Tour du Teche II lauded despite adversity; Local sites impress TDTII visitors
By ROGER EMILE STOUFF
Scott Weinert of Dallas reached Franklin about dusk Saturday evening in his solo kayak.
There he was faced with a raft of water hyacinth stretching down Bayou Teche from Jackson Street to the Willow Street Bridge.
To those looking on warily, it seemed Weinert made a daring dash into the lilies in his long racing kayak, and when little progress was apparent through the mass of thick, fleshy vegetation, he made a quick decision and went overboard.
One hand on the bow of the kayak, he back-paddled through the lilies with the other arm, towing his boat in an agonizing surge to the finish line at the Franklin leg of the second annual Tour du Teche.
When Weinert made it through, a deafening cheer went up from the volunteers, staff and onlookers gathered along Parc sur la Teche, the finish line for the second stage of the paddle race held last weekend.
Faced with a stiff 15-mph or greater wind from the east and rafts of water lilies most of the length of Bayou Teche on the 135-mile race, Weinert and 85 other paddlers faced adversity with determination and skill.
The Franklin Police Department ran outboard-powered boats through the barges of lilies most of the afternoon and into the night at Parc sur la Teche and at the Sterling Bridge where the pesky invasive species repeatedly congregated. No sooner than a path was cleared, but it closed up again in a matter of minutes.
“Franklin did a wonderful job of accommodating the paddlers and volunteers alike,” said Nicole Patin, executive director of the Tour du Teche. “From the food, to the music, to the handfuls of volunteers, to the service men and women who came out to protect their safety. Franklin set a high bar as far as throwing a party and helping the race to run smoothly.”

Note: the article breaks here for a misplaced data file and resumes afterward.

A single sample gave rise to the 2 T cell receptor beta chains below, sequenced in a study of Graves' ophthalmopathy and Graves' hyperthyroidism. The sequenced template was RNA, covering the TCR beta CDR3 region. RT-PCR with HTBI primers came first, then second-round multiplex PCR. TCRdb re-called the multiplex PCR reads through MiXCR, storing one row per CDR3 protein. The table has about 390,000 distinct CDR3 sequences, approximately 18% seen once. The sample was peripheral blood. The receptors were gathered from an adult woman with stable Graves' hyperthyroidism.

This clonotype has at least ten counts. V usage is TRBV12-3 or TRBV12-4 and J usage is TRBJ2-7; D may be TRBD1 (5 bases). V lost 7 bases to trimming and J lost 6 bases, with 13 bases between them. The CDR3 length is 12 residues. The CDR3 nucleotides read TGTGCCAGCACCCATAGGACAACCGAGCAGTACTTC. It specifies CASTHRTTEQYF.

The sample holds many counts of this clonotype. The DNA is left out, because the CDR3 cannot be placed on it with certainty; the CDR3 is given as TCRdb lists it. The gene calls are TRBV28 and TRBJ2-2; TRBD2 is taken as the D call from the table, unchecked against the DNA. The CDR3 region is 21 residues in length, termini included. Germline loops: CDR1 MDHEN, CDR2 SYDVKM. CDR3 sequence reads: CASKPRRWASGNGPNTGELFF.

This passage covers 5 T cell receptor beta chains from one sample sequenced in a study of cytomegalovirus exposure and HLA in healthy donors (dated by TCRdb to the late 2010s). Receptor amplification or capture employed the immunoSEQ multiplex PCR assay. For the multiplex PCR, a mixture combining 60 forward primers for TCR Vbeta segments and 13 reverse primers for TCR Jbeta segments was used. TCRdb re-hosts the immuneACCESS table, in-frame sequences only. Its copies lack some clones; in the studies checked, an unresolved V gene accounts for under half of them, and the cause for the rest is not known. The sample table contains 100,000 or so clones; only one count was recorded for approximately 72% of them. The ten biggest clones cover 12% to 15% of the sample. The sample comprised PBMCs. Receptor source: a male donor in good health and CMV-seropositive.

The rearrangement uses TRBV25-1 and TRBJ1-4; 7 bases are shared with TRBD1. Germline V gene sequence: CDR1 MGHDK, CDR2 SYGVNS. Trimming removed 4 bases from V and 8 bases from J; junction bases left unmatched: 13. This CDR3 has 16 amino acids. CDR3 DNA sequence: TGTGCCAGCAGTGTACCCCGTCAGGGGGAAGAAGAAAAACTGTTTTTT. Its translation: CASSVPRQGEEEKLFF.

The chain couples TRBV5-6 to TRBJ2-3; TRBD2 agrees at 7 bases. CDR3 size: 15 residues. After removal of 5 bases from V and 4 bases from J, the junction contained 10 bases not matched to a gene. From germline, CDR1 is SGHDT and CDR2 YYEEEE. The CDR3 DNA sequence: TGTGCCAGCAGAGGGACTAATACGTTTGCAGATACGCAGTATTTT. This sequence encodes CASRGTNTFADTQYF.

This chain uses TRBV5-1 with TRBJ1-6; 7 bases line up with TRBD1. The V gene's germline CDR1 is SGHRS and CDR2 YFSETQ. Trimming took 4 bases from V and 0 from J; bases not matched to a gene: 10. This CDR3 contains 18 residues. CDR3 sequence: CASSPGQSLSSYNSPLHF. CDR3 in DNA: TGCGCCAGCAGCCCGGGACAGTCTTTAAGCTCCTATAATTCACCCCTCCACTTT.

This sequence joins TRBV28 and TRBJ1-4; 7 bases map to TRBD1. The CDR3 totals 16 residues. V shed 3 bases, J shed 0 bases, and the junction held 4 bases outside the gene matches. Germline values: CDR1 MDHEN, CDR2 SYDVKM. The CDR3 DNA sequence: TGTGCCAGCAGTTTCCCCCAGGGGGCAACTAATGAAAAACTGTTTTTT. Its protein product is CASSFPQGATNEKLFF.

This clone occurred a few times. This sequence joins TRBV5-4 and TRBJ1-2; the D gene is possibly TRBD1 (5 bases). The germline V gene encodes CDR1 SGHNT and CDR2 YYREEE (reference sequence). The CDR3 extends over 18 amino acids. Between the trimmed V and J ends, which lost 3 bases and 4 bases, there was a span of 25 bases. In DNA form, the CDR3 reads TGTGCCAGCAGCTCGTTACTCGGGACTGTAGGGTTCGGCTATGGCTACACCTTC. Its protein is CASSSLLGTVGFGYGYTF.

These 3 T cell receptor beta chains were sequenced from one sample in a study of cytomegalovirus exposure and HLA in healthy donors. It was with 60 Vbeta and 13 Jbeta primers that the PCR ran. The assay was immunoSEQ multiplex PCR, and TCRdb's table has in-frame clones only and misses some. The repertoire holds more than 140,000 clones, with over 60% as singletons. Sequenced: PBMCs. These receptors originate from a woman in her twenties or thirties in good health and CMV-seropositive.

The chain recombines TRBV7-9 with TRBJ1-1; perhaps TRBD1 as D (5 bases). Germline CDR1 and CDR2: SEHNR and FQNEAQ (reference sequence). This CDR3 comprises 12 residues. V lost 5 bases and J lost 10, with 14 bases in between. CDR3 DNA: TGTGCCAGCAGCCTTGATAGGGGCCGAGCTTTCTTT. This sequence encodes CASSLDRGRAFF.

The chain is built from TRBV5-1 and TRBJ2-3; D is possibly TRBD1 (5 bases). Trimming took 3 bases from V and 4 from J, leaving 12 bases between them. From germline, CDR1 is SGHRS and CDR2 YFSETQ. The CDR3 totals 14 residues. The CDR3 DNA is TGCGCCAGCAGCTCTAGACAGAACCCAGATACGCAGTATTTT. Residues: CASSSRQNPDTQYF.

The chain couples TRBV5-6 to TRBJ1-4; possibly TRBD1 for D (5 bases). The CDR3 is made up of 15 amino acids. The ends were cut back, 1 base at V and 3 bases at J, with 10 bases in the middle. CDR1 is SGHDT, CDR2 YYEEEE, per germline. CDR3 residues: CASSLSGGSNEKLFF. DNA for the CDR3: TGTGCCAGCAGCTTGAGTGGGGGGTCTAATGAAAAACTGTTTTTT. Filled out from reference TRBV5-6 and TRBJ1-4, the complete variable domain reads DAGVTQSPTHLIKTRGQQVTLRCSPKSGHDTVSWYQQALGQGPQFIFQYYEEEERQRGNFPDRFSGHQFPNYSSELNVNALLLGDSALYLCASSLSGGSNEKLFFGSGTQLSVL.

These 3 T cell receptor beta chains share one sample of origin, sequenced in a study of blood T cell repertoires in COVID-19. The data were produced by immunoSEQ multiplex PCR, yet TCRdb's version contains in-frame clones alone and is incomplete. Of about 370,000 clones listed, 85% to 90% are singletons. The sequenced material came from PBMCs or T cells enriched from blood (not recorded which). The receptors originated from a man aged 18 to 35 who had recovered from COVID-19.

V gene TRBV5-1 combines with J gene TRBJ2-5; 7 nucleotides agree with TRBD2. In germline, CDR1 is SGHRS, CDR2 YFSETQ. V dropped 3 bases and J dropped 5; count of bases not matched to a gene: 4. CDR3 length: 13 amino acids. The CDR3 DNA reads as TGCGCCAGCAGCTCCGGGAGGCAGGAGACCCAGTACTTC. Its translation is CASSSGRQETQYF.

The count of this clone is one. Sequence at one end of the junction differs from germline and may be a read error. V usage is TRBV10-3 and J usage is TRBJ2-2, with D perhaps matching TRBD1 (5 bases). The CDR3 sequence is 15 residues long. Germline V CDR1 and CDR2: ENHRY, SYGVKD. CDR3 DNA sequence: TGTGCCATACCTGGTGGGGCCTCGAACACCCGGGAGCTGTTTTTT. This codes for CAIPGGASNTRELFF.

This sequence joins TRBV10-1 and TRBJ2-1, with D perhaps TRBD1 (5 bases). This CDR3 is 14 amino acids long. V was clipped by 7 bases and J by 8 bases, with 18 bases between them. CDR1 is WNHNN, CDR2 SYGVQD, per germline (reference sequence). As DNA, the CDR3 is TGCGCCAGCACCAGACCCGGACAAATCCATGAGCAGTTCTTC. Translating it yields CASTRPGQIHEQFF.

On the bayou bank, volunteers in orange Tour du Teche T-shirts had to spend several boring hours killing time waiting for the first paddle racers to arrive. Originally expected around 2 p.m. Saturday, the first two boats arrived late in the afternoon.
Coming in neck and neck, boats 50 and 53, were manned by kayak racers Alan Lamb and Richard Steppe and Brad Rex and Robin Lashway, respectively. The water lilies were only separated by a trough just wide enough for a single boat. It was touch and go there, but after a bit of not-unfriendly maneuvering, boat 50 crossed the finish line just 2 seconds before boat 53.
Again, the crowds erupted in loud cheers.
And that’s how Tour du Teche II unfolded for the rest of the night and into the last hours of the morning, when the final two vessels arrived just a tad over an hour from the beginning of the third and final leg of the race at 7 a.m.